#VegasStrong

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#VEGASSTRONG

I have been to Las Vegas countless times.  My first time was when I was 15 during a three week road trip with my family. I will never forget how I was asked to leave the bar my parents were having a drink at because I was under 21. I started crying because I didn’t understand why I wasn’t allowed to sit down, and so my first initial impression about Vegas wasn’t the most welcoming in my eyes.

But then I learned about the “casino for kids” at the Treasure Island hotel. From that moment on I would spent the majority of my time over there while the adults had their fun at the “real” casino, and I made amends with Vegas.

The next time I came to Sin City was when I was over 21 and able to join in all what the adult fun had to offer.  I have been to the major clubs, have danced to the music of incredible DJs playing on stage, and had the occasional “What happens in Vegas stays in Vegas” experience.  But this last time was very different from any other trip I took out there.

In my last post, I wrote about my friends coming to visit from Germany, who I met up with in San Francisco. When we were planning this trip way back in the beginning of 2017, we decided to fly down to Vegas for a couple of days, since my one friend had never been.  We had planned to leave on Thursday, October 7.  Even in our wildest dreams, none of us could have ever imagined what happened only five days before our trip to Las Vegas.

On Sunday, October 1st, the deadliest shooting massacre in modern U.S. history happened, where more than 50 people lost their lives.  I had watched the reports on TV news; I had seen the videos on social media, where you could hear the horrific gunshots the shooter fired on those innocent concert goers; I had read the stories about the victims. But nothing can prepare you for what you are going to see when you are at the actual place.

The first night of our arrival in San Francisco, we talked about what happened. We weren’t scared of going, but we were clearly in shock and unable to grasp such an event. Would it still be ok to visit a club and dance the night away? Would it be fine to have a couple drinks, celebrating our reunion after not seeing each other for two years? Would it be disrespectful to have fun at a place where such a tragedy took place only a few days before our arrival?

The morning of our flight to Las Vegas, I wasn’t able to function well; partly because I didn’t sleep the night before and we had a very early flight, and partly because I was nervous about what to expect.  The moment the plane touched down in Vegas, we could witness the aftermath of the tragedy: we spotted the broken windows of the hotel room. It felt surreal to actually see a crime scene in real life rather than on TV.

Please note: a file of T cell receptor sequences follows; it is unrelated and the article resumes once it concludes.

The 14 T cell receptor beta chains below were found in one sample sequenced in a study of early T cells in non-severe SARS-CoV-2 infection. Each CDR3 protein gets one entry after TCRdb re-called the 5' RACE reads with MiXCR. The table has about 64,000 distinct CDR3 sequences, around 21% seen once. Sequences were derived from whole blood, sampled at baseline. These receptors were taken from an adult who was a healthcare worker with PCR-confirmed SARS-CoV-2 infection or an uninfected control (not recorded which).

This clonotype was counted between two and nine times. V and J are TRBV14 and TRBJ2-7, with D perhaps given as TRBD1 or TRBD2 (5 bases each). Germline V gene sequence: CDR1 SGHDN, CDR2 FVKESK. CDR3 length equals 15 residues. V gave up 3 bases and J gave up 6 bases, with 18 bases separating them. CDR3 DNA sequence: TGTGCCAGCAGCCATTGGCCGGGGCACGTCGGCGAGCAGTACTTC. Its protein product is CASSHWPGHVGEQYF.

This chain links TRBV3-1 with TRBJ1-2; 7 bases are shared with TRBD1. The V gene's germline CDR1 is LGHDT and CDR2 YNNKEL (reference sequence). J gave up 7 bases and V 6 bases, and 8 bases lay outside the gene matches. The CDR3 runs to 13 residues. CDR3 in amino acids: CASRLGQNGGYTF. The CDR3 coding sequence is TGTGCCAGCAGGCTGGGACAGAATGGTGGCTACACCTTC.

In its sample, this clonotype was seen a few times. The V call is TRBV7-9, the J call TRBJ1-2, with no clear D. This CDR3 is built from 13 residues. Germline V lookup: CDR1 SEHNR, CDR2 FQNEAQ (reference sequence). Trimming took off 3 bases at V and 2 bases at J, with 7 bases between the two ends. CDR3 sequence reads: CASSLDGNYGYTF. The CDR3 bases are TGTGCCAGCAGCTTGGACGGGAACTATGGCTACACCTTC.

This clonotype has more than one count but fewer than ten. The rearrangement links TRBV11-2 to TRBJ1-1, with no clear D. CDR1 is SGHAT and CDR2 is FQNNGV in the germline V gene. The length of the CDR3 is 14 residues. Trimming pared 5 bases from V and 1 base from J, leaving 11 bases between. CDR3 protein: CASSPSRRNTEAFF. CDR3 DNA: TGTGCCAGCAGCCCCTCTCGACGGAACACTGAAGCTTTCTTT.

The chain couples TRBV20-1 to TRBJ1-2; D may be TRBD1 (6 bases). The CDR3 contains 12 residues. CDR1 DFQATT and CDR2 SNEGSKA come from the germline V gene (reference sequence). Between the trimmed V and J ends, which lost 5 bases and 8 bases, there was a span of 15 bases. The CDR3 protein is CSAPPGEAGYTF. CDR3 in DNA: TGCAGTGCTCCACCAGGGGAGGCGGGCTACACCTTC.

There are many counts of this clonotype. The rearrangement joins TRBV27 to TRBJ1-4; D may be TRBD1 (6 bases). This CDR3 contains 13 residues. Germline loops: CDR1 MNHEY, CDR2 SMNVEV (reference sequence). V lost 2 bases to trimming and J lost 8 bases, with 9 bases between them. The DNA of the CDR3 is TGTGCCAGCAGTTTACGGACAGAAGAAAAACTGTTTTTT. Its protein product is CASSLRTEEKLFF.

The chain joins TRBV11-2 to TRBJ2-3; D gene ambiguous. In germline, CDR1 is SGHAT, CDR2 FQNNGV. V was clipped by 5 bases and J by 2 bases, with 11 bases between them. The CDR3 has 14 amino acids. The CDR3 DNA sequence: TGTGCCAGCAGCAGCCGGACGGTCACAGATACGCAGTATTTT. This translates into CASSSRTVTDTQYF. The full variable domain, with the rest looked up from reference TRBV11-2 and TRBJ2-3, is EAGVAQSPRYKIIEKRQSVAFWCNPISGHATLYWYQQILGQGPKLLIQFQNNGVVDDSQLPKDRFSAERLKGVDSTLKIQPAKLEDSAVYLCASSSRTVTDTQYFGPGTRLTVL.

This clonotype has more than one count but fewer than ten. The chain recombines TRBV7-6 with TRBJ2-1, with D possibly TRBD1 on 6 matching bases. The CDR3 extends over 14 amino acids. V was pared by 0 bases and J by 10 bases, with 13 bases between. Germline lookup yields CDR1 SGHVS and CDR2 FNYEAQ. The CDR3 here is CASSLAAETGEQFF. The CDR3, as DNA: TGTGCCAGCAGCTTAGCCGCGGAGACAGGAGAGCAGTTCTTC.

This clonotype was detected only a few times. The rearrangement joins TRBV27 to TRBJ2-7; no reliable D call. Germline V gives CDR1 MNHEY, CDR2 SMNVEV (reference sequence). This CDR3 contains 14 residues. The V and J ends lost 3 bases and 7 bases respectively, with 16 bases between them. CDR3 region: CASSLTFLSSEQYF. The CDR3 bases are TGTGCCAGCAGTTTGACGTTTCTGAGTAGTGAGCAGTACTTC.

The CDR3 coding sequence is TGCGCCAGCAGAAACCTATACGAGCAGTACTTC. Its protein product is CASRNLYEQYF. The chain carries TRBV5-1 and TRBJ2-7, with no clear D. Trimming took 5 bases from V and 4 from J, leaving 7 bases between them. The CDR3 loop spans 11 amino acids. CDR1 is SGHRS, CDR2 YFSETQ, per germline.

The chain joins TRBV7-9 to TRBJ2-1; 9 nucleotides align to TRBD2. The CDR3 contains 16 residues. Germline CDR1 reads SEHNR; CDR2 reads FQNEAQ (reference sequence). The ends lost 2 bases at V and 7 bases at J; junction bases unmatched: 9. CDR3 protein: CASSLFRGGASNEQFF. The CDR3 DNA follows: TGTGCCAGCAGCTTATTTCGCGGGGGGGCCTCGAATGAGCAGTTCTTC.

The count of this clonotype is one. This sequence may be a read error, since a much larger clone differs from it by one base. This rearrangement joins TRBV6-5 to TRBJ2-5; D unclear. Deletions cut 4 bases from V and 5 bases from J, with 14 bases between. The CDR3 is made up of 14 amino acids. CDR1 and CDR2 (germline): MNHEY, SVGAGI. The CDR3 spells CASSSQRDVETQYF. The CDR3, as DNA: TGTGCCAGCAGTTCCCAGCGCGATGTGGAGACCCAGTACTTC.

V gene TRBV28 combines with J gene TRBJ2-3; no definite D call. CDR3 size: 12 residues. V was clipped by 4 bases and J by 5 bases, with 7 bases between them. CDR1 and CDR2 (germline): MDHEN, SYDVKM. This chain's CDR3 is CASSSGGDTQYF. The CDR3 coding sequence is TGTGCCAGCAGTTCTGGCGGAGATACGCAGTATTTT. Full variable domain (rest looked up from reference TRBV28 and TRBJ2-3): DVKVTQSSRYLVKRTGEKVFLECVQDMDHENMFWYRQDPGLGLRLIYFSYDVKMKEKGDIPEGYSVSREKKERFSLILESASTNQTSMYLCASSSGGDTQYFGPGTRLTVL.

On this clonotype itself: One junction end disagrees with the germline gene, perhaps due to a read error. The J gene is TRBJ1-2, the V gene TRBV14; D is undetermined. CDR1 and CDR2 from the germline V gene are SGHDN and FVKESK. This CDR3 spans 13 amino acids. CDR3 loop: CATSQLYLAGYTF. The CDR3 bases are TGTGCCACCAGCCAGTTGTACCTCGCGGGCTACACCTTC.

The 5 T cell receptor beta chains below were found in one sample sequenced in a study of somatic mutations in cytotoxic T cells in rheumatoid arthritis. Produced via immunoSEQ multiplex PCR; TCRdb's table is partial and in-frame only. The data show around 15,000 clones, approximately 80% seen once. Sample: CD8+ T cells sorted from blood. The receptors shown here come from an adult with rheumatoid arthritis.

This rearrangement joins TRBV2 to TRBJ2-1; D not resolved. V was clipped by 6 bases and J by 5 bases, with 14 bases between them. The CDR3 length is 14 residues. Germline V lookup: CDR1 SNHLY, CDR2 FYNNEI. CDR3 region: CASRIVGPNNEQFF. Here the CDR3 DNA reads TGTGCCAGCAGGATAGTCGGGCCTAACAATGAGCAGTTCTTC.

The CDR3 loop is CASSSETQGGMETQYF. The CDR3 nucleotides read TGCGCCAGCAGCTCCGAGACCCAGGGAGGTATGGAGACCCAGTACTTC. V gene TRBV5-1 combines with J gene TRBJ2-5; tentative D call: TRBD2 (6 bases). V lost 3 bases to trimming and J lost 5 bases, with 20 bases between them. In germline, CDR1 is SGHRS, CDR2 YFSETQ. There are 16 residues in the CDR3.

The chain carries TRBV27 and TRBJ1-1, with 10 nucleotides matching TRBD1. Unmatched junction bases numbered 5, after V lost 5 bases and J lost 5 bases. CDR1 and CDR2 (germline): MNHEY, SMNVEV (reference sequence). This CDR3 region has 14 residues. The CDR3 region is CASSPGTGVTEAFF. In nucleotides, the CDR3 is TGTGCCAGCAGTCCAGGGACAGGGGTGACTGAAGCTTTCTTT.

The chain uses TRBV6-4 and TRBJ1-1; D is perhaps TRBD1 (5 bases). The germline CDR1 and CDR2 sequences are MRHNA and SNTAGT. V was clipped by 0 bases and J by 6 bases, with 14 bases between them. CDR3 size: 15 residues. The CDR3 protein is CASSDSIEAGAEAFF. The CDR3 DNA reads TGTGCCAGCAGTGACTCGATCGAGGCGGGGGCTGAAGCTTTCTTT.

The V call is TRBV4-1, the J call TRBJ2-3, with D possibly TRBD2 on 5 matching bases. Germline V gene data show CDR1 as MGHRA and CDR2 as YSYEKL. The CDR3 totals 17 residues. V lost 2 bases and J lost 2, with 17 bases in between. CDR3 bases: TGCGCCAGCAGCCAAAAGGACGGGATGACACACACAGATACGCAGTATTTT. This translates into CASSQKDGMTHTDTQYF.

The view of the broken windows followed us along all the way from the airport to the hotel. The sight definitely impacted our moods, but we still wanted to make the best out of our time being in Las Vegas. Since our room wasn’t ready at the time we arrived, we decided on walking along the strip for a bit to find a breakfast place.

It was a nice warm day out, but the bulletins we saw along the strip made me chill.  Where tourists were usually being bombarded with bright light advertisements, people could read messages like “We’ve been there for you during the good times. Thank you for being there for us now.”

We walked past a restaurant that had a poster displayed in its window, mentioning that all first responders who were present at the time of the tragedy trying to help would receive a free meal.  Plastered along the streets was the hash tag #VegasStrong. Thank God for sunglasses in moments like this, because I was about to start crying whenever we passed one of those billboards or placards.

I can’t really describe the feelings that went through me during those three days.  My friends and I still enjoyed the warm weather and what the city has to offer, but it did make me feel guilty.  One night, we watched the amazing water show in front of the Bellagio hotel. A few steps further down from where we stood, people had built a memorial with candles, signs and flowers. All three of us grew quiet when we passed by it.